RIGHT FROM THE START. All nurseries wishing to accept vouchers are now expected to work towards a series of government targets, or "desirable outcomes". Today The TES begins a six-part series on the "areas of experience" which must be covered: maths, language and literacy, personal and social development, knowledge and understanding of the world, physical development and creative development
Part 1: Maths by Ruth Merttens
There is unequivocal evidence that the skills children possess on entry to school make a difference. Their skill level predicts later success or failure in education.
We know that children who can count to 10, who know their letters, who can write their own name, and who are familiar with the practices involved in reading books and telling stories, are most likely to succeed at seven, 11, and later.
Therefore many in education have given a cautious welcome to the government's "desirable outcomes" for children's learning on leaving nursery education, feeling that these may help schools, play groups and parents to focus attention where it counts. However, there is also a great deal of anxiety, lest this approach should engender a narrow, over-formalised and pressurised curriculum for these very young children.
As far as the maths is concerned, there seems to be no contradiction between expecting that children can perform such feats as counting to 10 and recognising simple shapes, and the desire to ensure that their learning is exploratory, creative and enjoyable. The crucial point here lies in the relation between learning and teaching. In maths, at least, right from the start, there has to be a constant dialogue between those aspects of maths which we "teach" and those aspects which the children "discover".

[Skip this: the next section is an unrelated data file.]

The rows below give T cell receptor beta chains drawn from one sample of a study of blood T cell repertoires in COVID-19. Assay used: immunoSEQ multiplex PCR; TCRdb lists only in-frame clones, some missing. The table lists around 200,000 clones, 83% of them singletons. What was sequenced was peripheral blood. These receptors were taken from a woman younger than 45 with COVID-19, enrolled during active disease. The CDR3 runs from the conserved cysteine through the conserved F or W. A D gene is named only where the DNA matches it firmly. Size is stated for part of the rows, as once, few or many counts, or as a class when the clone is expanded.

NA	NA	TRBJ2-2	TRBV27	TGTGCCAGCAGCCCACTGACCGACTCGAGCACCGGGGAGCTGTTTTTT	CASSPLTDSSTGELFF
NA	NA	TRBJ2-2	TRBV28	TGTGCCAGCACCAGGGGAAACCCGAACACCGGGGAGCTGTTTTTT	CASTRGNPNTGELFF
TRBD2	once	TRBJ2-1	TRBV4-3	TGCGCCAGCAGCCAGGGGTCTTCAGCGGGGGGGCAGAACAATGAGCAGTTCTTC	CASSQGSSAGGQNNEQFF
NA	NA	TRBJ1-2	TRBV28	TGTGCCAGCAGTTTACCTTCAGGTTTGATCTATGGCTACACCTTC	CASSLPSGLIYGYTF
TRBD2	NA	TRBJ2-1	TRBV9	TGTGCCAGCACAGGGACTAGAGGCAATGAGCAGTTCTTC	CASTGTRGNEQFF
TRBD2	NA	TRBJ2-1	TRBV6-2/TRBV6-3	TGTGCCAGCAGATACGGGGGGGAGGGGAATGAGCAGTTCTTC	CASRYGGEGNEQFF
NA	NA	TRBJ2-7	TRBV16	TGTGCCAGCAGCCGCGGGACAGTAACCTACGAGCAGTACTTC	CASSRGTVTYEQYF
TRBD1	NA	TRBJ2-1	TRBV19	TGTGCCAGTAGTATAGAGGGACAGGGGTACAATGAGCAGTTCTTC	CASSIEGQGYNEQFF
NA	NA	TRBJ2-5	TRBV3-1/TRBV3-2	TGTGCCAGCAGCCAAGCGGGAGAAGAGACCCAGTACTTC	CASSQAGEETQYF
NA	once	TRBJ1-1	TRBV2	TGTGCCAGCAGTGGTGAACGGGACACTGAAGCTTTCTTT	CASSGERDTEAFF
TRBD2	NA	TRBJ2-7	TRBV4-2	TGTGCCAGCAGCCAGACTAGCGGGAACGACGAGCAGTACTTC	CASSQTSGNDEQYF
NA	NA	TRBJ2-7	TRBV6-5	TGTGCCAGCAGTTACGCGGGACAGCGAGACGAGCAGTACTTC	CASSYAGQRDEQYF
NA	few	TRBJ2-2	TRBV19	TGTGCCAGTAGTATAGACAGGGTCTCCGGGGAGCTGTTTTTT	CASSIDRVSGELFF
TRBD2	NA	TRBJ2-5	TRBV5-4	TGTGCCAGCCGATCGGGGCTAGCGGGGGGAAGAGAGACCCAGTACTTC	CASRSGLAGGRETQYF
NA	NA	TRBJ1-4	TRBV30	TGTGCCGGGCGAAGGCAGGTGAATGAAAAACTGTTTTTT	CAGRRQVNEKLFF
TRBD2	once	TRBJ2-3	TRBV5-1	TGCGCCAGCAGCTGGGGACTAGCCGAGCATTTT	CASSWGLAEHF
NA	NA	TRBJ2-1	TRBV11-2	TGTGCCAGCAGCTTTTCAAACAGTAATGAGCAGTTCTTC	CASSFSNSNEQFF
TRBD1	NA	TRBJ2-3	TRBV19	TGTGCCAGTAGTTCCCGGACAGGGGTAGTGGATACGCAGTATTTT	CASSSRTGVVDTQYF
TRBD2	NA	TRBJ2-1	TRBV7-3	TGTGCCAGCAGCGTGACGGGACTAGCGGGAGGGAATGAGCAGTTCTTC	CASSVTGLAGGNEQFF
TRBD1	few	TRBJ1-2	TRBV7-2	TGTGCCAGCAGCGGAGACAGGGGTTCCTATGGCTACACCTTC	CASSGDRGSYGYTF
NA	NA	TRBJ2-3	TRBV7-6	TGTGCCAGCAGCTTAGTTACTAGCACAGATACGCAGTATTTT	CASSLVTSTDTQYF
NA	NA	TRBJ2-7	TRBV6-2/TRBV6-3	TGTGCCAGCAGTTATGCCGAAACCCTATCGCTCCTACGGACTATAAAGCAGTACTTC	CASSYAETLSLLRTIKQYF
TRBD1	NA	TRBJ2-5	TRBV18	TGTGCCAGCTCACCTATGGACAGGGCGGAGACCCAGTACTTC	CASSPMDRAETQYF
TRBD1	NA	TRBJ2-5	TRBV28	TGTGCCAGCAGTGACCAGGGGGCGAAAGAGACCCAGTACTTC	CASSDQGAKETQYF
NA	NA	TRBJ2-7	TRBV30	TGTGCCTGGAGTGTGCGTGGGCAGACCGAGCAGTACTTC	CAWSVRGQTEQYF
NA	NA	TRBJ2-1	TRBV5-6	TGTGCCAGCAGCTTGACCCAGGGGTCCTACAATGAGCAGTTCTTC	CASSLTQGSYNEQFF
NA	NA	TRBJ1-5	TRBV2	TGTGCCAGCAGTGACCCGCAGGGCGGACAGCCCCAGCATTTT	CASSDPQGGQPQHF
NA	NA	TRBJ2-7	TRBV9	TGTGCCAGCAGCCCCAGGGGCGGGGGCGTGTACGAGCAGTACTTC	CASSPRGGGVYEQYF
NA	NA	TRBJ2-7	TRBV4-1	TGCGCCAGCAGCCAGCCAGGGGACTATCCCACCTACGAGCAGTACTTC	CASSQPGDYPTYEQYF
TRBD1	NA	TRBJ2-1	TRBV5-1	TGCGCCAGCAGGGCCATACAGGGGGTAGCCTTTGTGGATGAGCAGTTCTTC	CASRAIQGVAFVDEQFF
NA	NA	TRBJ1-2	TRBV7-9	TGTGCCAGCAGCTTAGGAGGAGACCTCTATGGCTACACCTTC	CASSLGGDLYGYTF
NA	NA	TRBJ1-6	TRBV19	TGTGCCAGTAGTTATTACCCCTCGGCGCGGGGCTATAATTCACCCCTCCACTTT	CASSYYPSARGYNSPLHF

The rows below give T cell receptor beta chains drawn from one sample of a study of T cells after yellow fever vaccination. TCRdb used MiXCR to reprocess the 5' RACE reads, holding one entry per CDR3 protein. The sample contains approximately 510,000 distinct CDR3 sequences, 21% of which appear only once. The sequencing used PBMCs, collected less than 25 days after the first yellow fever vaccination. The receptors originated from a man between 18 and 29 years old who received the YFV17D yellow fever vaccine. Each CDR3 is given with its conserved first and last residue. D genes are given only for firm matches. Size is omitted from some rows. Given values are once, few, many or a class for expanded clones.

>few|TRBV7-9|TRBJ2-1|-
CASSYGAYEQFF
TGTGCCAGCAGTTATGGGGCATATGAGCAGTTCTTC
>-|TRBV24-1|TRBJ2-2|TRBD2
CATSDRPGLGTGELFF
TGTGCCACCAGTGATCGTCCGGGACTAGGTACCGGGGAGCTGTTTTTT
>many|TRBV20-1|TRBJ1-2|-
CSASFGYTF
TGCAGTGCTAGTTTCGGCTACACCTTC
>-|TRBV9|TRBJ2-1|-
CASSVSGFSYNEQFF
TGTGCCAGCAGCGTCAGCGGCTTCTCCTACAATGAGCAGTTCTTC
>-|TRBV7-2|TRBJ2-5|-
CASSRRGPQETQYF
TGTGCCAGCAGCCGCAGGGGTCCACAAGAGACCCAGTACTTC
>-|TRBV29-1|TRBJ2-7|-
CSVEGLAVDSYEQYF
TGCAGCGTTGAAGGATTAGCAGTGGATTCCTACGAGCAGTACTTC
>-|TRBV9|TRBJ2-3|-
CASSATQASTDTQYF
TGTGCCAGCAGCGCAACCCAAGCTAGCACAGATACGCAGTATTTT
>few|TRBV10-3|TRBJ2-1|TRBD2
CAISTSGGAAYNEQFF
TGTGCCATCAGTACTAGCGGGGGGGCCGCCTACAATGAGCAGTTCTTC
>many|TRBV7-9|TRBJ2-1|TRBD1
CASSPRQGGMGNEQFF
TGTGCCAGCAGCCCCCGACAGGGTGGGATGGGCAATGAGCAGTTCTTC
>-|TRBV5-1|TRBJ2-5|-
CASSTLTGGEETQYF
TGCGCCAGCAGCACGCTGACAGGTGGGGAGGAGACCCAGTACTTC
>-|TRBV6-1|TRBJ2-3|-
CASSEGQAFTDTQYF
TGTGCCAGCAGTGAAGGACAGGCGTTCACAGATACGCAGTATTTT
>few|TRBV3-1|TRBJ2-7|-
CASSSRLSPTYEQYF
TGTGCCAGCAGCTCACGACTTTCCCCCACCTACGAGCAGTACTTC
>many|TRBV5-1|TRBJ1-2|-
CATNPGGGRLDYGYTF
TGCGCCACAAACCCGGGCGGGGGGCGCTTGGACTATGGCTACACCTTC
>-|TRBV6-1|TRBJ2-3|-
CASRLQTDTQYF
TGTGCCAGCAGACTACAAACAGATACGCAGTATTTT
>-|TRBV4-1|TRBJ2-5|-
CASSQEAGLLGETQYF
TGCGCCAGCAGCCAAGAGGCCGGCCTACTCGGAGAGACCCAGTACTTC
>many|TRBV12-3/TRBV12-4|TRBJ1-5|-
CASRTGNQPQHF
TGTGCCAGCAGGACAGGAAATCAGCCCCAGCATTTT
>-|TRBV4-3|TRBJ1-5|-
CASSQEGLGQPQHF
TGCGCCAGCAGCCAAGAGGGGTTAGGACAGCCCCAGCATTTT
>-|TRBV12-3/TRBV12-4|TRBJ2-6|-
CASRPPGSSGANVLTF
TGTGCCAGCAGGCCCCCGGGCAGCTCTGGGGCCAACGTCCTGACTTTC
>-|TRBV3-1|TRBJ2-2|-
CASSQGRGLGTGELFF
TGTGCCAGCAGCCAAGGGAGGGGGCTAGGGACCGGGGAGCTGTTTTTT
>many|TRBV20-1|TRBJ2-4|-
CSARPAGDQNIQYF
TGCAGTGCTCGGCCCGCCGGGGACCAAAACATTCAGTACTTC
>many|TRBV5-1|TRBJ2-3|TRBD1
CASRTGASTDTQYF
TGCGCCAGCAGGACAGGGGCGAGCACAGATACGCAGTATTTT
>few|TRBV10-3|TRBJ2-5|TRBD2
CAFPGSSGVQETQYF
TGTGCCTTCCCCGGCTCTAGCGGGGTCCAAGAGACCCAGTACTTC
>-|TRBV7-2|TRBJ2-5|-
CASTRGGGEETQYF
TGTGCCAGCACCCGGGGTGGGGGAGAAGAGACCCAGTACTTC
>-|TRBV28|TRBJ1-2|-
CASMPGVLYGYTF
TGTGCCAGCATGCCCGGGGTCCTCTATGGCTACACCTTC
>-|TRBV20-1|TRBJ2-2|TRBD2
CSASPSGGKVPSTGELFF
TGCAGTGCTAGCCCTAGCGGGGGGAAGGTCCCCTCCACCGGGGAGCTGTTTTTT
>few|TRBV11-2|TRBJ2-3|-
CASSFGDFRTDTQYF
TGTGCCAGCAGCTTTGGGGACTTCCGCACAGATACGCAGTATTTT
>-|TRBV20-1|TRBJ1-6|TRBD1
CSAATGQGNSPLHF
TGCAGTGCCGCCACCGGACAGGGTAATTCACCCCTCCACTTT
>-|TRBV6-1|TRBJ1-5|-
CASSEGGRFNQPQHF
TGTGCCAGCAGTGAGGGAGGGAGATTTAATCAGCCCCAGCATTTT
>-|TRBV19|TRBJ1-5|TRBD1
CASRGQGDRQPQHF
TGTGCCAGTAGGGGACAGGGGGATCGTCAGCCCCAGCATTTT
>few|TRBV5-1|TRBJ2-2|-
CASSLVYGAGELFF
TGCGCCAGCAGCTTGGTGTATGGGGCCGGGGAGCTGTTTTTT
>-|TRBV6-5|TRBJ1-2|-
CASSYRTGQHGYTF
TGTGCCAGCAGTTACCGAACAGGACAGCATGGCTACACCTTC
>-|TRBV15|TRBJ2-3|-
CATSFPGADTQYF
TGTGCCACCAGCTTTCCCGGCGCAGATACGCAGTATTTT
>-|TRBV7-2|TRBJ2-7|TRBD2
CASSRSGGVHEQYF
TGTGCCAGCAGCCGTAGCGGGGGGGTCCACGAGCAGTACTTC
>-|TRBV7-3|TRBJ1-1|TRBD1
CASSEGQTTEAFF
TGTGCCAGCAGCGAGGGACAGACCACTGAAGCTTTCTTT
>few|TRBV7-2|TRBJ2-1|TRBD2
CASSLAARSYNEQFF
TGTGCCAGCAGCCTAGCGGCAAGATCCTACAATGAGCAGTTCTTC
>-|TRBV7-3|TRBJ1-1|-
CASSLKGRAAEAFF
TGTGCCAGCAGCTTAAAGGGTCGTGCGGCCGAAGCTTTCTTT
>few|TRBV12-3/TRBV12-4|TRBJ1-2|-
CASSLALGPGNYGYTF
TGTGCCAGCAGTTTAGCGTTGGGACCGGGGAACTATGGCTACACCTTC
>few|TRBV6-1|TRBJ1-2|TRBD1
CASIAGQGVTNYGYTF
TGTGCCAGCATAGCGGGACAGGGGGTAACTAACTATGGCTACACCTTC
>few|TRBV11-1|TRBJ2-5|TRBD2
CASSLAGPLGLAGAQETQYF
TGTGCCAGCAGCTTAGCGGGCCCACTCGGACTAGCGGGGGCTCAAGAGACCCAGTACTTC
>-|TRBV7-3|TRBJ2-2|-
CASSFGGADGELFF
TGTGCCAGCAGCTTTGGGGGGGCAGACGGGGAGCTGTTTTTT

To take an example, it is certainly the case that children are taught to count. Parents and teachers "teach" them by chanting the numbers in order, encouraging repetition and imitation, by showing children how to match numbers to quantities, and by demonstrating the number order. However, children need to make this knowledge their own through exploring number-use in a variety of contexts. They make sense of what they have been taught by using numbers in many different situations and by trying out ways to make them work effectively. Thus, if encouraged, they will discover that adding one to one end of a line of objects and taking one off the other end, leaves the quantity unaltered.
Counting is probably both the most basic and the most important skill that we teach children in these years. Almost all parents count with their children. Teachers, play group leaders and nursery nurses can encourage this as much as possible. Make a "counting card" for children as they enter a nursery or play group.
Encourage the children to count to their age, since this is often the first number that they recognise. Three-year-olds can count "one, two, three!" as they jump down the slide or start a race. They can be asked to make three biscuits, and shown how to match the numbers to the count. The essential piece of equipment in progressing from "one, two, three" to counting to six or 10 is the washing-line of numbers. Every day the children can chant the numbers in order as one child moves along the line pointing to each number in turn. This bit of daily "teaching" will not, in and of itself, ensure that children can use these numbers to count a set, nor that they understand that five is less than seven. It provides the necessary, though not the sufficient, condition for these things to happen.